Friday, August 31, 2012

Cardinal Martini dies at age of 85 - Vatican Insider

Of your charity, pray for the repose of  Cardinal Carlo Maria Martini who  "was born in Turin on 15 February 1927. He entered the Company of Jesus in 1944 at the age of 17 and studied Philosophy at the Aloisianum, a Jesuit Institute in the northern Italian city of Gallarate, where he had been living for the past four years. He continued his Theology studies in Chieri (Turin, Italy), where he was ordained priest on 13 July 1952. He graduated with a degree in Theology in 1958 from the Pontifical Gregorian University and after some years teaching in Chieri, he returned to Rome, where he graduated with a degree in Sacred Scripture from the Pontifical Biblical Institute, awarded the grade summa cum laude. In 1978 he was appointed as Rector of the Pontifical Gregorian University. That same year, Paul VI invited him to preach the annual retreat in the Vatican and in 1979 John Paul II appointed him Archbishop of Milan, consecrating him in person on 6 January 1980. John Paul II also created him cardinal in the 1983 Consistory. In 1986 Martini founded the Schools of social and political sciences. The series of meetings on faith held in 1987, entitled “Cattedra dei non credenti” (Lecture Series for Non Believers) were also significant. In 1997 the late cardinal led the various events for the celebration of the 16th centenary of the death of Saint Ambrose. His Pastoral Letters and Speeches to the City of Milan were hugely resonant, beyond the territorial limits of this vast diocese. These texts often examined the world of politics and non believers. In 2002 he was awarded the Great Gold Medal of the City of Milan.

He took part in numerous Assemblies held by the Synod of Bishops and was President of the Council of Bishops’ Conferences of Europe from 1987 to 1993. In 2002 the Pope accepted his resignation which he presented upon reaching the age limit for cardinals. Martini then moved to the Holy Land where he continued his Biblical studies. In 2008 he returned to Italy to be treated for Parkinson’s. The disease gradually forced him to reduce his number of public appearances."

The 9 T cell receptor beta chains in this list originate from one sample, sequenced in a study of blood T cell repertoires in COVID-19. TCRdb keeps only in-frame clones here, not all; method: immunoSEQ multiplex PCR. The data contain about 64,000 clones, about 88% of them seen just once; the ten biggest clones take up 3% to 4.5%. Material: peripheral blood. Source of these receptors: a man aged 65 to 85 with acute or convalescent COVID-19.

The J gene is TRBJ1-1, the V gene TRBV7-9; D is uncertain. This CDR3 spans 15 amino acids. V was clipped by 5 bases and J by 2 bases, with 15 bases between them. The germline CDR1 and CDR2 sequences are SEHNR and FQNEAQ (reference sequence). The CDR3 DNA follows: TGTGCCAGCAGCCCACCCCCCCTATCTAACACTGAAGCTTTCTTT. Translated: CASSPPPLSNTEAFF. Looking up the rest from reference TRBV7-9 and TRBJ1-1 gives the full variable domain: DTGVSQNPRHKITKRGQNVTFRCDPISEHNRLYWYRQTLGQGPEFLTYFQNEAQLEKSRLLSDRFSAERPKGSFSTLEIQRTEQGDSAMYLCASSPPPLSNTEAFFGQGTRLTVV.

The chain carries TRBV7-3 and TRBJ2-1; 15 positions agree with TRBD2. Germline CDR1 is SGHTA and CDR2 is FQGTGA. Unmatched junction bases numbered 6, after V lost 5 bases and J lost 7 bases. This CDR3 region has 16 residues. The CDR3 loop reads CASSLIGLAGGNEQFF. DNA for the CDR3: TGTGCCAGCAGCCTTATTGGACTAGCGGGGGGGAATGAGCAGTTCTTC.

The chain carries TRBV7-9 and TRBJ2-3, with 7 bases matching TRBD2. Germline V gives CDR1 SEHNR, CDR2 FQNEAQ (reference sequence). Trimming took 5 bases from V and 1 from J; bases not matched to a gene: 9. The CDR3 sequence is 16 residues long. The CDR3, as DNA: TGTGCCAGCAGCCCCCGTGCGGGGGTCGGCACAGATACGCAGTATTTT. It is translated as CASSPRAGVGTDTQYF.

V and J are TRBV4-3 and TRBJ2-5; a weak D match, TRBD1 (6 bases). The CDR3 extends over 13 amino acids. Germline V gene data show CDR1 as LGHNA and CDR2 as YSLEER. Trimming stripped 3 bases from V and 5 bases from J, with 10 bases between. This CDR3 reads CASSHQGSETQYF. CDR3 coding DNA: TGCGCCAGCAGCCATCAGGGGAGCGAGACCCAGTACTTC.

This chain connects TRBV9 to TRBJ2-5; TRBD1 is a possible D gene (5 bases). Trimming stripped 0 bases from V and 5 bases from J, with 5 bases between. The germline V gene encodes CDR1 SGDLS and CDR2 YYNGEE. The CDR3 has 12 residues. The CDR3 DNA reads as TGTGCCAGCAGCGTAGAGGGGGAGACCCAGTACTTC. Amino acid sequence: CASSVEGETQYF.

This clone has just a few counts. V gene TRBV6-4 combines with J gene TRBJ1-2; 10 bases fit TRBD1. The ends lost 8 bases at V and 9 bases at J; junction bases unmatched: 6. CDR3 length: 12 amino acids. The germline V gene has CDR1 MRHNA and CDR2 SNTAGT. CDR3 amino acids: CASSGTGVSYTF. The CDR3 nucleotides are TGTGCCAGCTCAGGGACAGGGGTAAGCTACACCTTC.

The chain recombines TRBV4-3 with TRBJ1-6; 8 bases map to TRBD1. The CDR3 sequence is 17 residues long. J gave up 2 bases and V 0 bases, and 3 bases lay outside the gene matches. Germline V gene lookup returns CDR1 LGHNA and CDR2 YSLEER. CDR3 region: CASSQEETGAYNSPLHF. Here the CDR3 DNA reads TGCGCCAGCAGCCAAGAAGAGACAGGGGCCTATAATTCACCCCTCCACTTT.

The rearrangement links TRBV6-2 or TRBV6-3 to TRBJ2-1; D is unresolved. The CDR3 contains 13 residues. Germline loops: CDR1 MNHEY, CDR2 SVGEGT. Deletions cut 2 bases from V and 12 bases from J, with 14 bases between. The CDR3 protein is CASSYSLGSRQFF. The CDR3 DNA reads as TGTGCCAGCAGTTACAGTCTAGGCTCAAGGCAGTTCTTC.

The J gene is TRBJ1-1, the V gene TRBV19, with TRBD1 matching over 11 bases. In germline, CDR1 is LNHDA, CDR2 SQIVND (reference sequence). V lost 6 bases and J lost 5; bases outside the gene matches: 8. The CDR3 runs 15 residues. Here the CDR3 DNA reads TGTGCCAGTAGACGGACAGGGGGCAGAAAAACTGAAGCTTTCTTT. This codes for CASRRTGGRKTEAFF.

Vatican newspaper- those against the Council and the new liturgy are outside the Church

The liturgical reform of Vatican II,'' as all the great movements for the renewal from the council is ' a matter of fact, an aquired criterion, part of the history of the Church, and 'Tradition at its best' .Everything that opposes it, it is simply outside the horizon that the Church is given, and cannot therefore be supported as any certain source'

This is what we can read today in L'Osservatore Romano, the newspaper of the Holy See In an article by Pierangelo Chiaramello, the of the Fossano Theological Institute, entitled'' The fully Montinian Reform'', which reconstructs the thought of Pope Paul VI on the liturgical reform. The article comes as the Vatican is still awaiting a response from the Lefebvre traditionalists, related to the Tridentine liturgy in Latin. "The liturgical renewal promoted by Vatican II” - writes Chiaramello - “has certainly found in Paul VI an authentic promoter and interpreter.”

He wanted to give the impetus to the liturgical reform, specify the criteria, to maintain the momentum, make a study of the issues, define the project, to explain to the people of God, to defend it from the unwarranted, capturing every time the key points, and of particular relevance to the life of the Church, urging the people of God, on several occasions, to embrace the fundamental principle: active participation.

For Giovanni Battista Montini, Church and liturgy were 'an indissoluble identity”, as a eminent place for living the Christian experience The liturgical renewal gave an always more authentic face to the liturgy, which gave a more authentic face to the Church.'

Cardinal Martini apparently close to death

The former Archbishop of Milan, Cardinal Carlo Maria Martini, is apparently close to death. Incumbent Cardinal Angelo Scola called on the faithful to pray for his 85-year-old predecessor. Martini's health had deteriorated significantly, the archdiocese said on Thursday evening in a statement on its website. The Cardinal, one of the most influential figures in the Italian church has suffered from Parkinson's disease for many years. According to Italian media, Martini has since Thursday been violently coughing and wheezing. His doctors needed to sedate him. Meanwhile, his closest relatives have been called to the bedside, among them his sister Maris Martini. Two months ago Martini stopped his weekly guest posts for the daily newspaper "Corriere della Sera". His illness had given him a "clear signal" to withdraw from the worldly affairs and to prepare for eternity, he wrote. The Jesuit and renowned biblical scholar Martini is one of the most popular Italian churchmen. For years, he was one of the key figures in the dialogue between the Church and society. At times, he was also considered a candidate for the papacy. In controversies surrounding the practice and teaching of the Catholic Church, he constantly supported more open positions. Since 1979, Archbishop of Milan, Martini lived alternately after his retirement in 2002 in Jerusalem and Italy, until his illness in 2008 finally forced him to return to his homeland.